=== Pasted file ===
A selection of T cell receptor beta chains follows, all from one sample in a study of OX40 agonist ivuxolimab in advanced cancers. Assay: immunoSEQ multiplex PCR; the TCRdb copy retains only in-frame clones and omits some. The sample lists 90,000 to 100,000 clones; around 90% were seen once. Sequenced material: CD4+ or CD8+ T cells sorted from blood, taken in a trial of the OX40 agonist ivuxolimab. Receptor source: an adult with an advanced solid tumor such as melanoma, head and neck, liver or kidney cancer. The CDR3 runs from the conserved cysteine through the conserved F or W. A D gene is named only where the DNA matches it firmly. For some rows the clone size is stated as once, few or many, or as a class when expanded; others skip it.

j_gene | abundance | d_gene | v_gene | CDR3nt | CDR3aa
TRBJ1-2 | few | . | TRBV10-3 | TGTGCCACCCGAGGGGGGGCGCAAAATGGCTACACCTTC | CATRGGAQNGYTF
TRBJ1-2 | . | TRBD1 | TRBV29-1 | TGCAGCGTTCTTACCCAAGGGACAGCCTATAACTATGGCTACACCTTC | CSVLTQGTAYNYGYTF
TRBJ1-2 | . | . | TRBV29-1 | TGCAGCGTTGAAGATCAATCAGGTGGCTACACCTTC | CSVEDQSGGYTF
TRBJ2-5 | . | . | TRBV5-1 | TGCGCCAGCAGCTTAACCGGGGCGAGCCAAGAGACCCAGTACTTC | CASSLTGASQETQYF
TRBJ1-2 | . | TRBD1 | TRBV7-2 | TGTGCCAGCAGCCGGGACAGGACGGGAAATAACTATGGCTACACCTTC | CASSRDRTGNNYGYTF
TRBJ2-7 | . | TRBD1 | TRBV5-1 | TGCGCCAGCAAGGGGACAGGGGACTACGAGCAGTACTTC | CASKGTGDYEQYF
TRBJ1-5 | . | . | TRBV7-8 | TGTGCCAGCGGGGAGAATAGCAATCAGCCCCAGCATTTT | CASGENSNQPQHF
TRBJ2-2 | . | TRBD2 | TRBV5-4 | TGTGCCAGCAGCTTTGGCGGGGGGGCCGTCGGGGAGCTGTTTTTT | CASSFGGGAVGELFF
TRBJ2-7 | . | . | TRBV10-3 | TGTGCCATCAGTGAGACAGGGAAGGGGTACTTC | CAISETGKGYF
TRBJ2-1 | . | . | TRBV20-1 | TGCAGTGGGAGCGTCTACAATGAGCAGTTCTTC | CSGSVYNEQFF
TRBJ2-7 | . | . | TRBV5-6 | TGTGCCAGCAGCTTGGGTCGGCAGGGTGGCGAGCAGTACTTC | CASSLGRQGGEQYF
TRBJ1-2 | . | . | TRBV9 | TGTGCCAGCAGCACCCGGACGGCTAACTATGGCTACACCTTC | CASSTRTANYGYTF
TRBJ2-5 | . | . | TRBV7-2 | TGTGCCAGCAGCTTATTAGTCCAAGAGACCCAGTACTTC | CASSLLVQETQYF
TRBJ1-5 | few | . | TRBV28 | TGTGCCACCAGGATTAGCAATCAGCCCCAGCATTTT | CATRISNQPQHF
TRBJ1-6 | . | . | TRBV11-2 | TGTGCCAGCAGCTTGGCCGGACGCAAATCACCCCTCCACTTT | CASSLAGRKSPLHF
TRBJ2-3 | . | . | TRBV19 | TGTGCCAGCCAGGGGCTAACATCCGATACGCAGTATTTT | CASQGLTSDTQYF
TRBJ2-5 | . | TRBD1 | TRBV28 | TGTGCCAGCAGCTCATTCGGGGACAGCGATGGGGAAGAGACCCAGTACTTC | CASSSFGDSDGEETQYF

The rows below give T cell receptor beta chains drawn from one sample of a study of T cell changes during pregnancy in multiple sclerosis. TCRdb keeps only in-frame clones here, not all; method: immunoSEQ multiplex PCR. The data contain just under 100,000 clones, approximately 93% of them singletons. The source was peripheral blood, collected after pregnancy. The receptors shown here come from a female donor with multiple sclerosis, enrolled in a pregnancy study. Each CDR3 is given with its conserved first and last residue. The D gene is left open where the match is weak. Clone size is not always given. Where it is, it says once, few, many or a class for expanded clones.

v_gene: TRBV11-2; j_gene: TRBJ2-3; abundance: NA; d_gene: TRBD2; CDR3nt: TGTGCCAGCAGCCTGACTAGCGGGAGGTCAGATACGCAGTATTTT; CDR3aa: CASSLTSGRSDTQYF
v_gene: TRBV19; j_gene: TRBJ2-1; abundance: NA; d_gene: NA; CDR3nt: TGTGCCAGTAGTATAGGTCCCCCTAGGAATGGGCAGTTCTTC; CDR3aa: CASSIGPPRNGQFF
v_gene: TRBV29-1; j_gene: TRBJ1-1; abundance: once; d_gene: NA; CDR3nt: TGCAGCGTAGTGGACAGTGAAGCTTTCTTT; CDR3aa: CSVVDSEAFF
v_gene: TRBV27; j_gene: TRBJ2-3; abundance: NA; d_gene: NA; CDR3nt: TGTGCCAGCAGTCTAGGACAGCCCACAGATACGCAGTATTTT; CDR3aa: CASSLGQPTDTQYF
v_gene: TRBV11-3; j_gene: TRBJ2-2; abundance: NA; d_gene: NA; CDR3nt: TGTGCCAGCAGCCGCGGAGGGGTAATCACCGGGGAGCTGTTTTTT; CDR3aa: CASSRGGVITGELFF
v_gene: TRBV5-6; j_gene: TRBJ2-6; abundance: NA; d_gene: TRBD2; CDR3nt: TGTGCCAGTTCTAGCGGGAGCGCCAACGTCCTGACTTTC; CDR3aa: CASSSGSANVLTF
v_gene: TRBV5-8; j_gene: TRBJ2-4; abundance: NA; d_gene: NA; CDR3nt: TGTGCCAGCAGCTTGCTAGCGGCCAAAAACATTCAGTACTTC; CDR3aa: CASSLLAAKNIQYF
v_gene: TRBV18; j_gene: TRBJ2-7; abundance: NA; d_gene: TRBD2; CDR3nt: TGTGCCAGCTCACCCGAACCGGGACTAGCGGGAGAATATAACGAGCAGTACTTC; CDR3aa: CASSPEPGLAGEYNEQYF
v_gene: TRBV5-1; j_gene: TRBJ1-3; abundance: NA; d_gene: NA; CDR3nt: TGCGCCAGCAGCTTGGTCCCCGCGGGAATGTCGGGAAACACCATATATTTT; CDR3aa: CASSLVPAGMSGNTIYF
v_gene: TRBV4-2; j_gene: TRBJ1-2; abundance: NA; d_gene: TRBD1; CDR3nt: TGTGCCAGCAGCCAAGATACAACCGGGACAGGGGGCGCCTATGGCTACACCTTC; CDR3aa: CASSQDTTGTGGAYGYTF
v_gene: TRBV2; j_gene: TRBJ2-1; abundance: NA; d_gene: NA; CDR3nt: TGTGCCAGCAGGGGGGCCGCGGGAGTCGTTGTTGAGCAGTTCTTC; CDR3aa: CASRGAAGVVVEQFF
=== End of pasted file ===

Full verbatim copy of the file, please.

A selection of T cell receptor beta chains follows, all from one sample in a study of OX40 agonist ivuxolimab in advanced cancers. Assay: immunoSEQ multiplex PCR; the TCRdb copy retains only in-frame clones and omits some. The sample lists 90,000 to 100,000 clones; around 90% were seen once. Sequenced material: CD4+ or CD8+ T cells sorted from blood, taken in a trial of the OX40 agonist ivuxolimab. Receptor source: an adult with an advanced solid tumor such as melanoma, head and neck, liver or kidney cancer. The CDR3 runs from the conserved cysteine through the conserved F or W. A D gene is named only where the DNA matches it firmly. For some rows the clone size is stated as once, few or many, or as a class when expanded; others skip it.

j_gene | abundance | d_gene | v_gene | CDR3nt | CDR3aa
TRBJ1-2 | few | . | TRBV10-3 | TGTGCCACCCGAGGGGGGGCGCAAAATGGCTACACCTTC | CATRGGAQNGYTF
TRBJ1-2 | . | TRBD1 | TRBV29-1 | TGCAGCGTTCTTACCCAAGGGACAGCCTATAACTATGGCTACACCTTC | CSVLTQGTAYNYGYTF
TRBJ1-2 | . | . | TRBV29-1 | TGCAGCGTTGAAGATCAATCAGGTGGCTACACCTTC | CSVEDQSGGYTF
TRBJ2-5 | . | . | TRBV5-1 | TGCGCCAGCAGCTTAACCGGGGCGAGCCAAGAGACCCAGTACTTC | CASSLTGASQETQYF
TRBJ1-2 | . | TRBD1 | TRBV7-2 | TGTGCCAGCAGCCGGGACAGGACGGGAAATAACTATGGCTACACCTTC | CASSRDRTGNNYGYTF
TRBJ2-7 | . | TRBD1 | TRBV5-1 | TGCGCCAGCAAGGGGACAGGGGACTACGAGCAGTACTTC | CASKGTGDYEQYF
TRBJ1-5 | . | . | TRBV7-8 | TGTGCCAGCGGGGAGAATAGCAATCAGCCCCAGCATTTT | CASGENSNQPQHF
TRBJ2-2 | . | TRBD2 | TRBV5-4 | TGTGCCAGCAGCTTTGGCGGGGGGGCCGTCGGGGAGCTGTTTTTT | CASSFGGGAVGELFF
TRBJ2-7 | . | . | TRBV10-3 | TGTGCCATCAGTGAGACAGGGAAGGGGTACTTC | CAISETGKGYF
TRBJ2-1 | . | . | TRBV20-1 | TGCAGTGGGAGCGTCTACAATGAGCAGTTCTTC | CSGSVYNEQFF
TRBJ2-7 | . | . | TRBV5-6 | TGTGCCAGCAGCTTGGGTCGGCAGGGTGGCGAGCAGTACTTC | CASSLGRQGGEQYF
TRBJ1-2 | . | . | TRBV9 | TGTGCCAGCAGCACCCGGACGGCTAACTATGGCTACACCTTC | CASSTRTANYGYTF
TRBJ2-5 | . | . | TRBV7-2 | TGTGCCAGCAGCTTATTAGTCCAAGAGACCCAGTACTTC | CASSLLVQETQYF
TRBJ1-5 | few | . | TRBV28 | TGTGCCACCAGGATTAGCAATCAGCCCCAGCATTTT | CATRISNQPQHF
TRBJ1-6 | . | . | TRBV11-2 | TGTGCCAGCAGCTTGGCCGGACGCAAATCACCCCTCCACTTT | CASSLAGRKSPLHF
TRBJ2-3 | . | . | TRBV19 | TGTGCCAGCCAGGGGCTAACATCCGATACGCAGTATTTT | CASQGLTSDTQYF
TRBJ2-5 | . | TRBD1 | TRBV28 | TGTGCCAGCAGCTCATTCGGGGACAGCGATGGGGAAGAGACCCAGTACTTC | CASSSFGDSDGEETQYF

The rows below give T cell receptor beta chains drawn from one sample of a study of T cell changes during pregnancy in multiple sclerosis. TCRdb keeps only in-frame clones here, not all; method: immunoSEQ multiplex PCR. The data contain just under 100,000 clones, approximately 93% of them singletons. The source was peripheral blood, collected after pregnancy. The receptors shown here come from a female donor with multiple sclerosis, enrolled in a pregnancy study. Each CDR3 is given with its conserved first and last residue. The D gene is left open where the match is weak. Clone size is not always given. Where it is, it says once, few, many or a class for expanded clones.

v_gene: TRBV11-2; j_gene: TRBJ2-3; abundance: NA; d_gene: TRBD2; CDR3nt: TGTGCCAGCAGCCTGACTAGCGGGAGGTCAGATACGCAGTATTTT; CDR3aa: CASSLTSGRSDTQYF
v_gene: TRBV19; j_gene: TRBJ2-1; abundance: NA; d_gene: NA; CDR3nt: TGTGCCAGTAGTATAGGTCCCCCTAGGAATGGGCAGTTCTTC; CDR3aa: CASSIGPPRNGQFF
v_gene: TRBV29-1; j_gene: TRBJ1-1; abundance: once; d_gene: NA; CDR3nt: TGCAGCGTAGTGGACAGTGAAGCTTTCTTT; CDR3aa: CSVVDSEAFF
v_gene: TRBV27; j_gene: TRBJ2-3; abundance: NA; d_gene: NA; CDR3nt: TGTGCCAGCAGTCTAGGACAGCCCACAGATACGCAGTATTTT; CDR3aa: CASSLGQPTDTQYF
v_gene: TRBV11-3; j_gene: TRBJ2-2; abundance: NA; d_gene: NA; CDR3nt: TGTGCCAGCAGCCGCGGAGGGGTAATCACCGGGGAGCTGTTTTTT; CDR3aa: CASSRGGVITGELFF
v_gene: TRBV5-6; j_gene: TRBJ2-6; abundance: NA; d_gene: TRBD2; CDR3nt: TGTGCCAGTTCTAGCGGGAGCGCCAACGTCCTGACTTTC; CDR3aa: CASSSGSANVLTF
v_gene: TRBV5-8; j_gene: TRBJ2-4; abundance: NA; d_gene: NA; CDR3nt: TGTGCCAGCAGCTTGCTAGCGGCCAAAAACATTCAGTACTTC; CDR3aa: CASSLLAAKNIQYF
v_gene: TRBV18; j_gene: TRBJ2-7; abundance: NA; d_gene: TRBD2; CDR3nt: TGTGCCAGCTCACCCGAACCGGGACTAGCGGGAGAATATAACGAGCAGTACTTC; CDR3aa: CASSPEPGLAGEYNEQYF
v_gene: TRBV5-1; j_gene: TRBJ1-3; abundance: NA; d_gene: NA; CDR3nt: TGCGCCAGCAGCTTGGTCCCCGCGGGAATGTCGGGAAACACCATATATTTT; CDR3aa: CASSLVPAGMSGNTIYF
v_gene: TRBV4-2; j_gene: TRBJ1-2; abundance: NA; d_gene: TRBD1; CDR3nt: TGTGCCAGCAGCCAAGATACAACCGGGACAGGGGGCGCCTATGGCTACACCTTC; CDR3aa: CASSQDTTGTGGAYGYTF
v_gene: TRBV2; j_gene: TRBJ2-1; abundance: NA; d_gene: NA; CDR3nt: TGTGCCAGCAGGGGGGCCGCGGGAGTCGTTGTTGAGCAGTTCTTC; CDR3aa: CASRGAAGVVVEQFF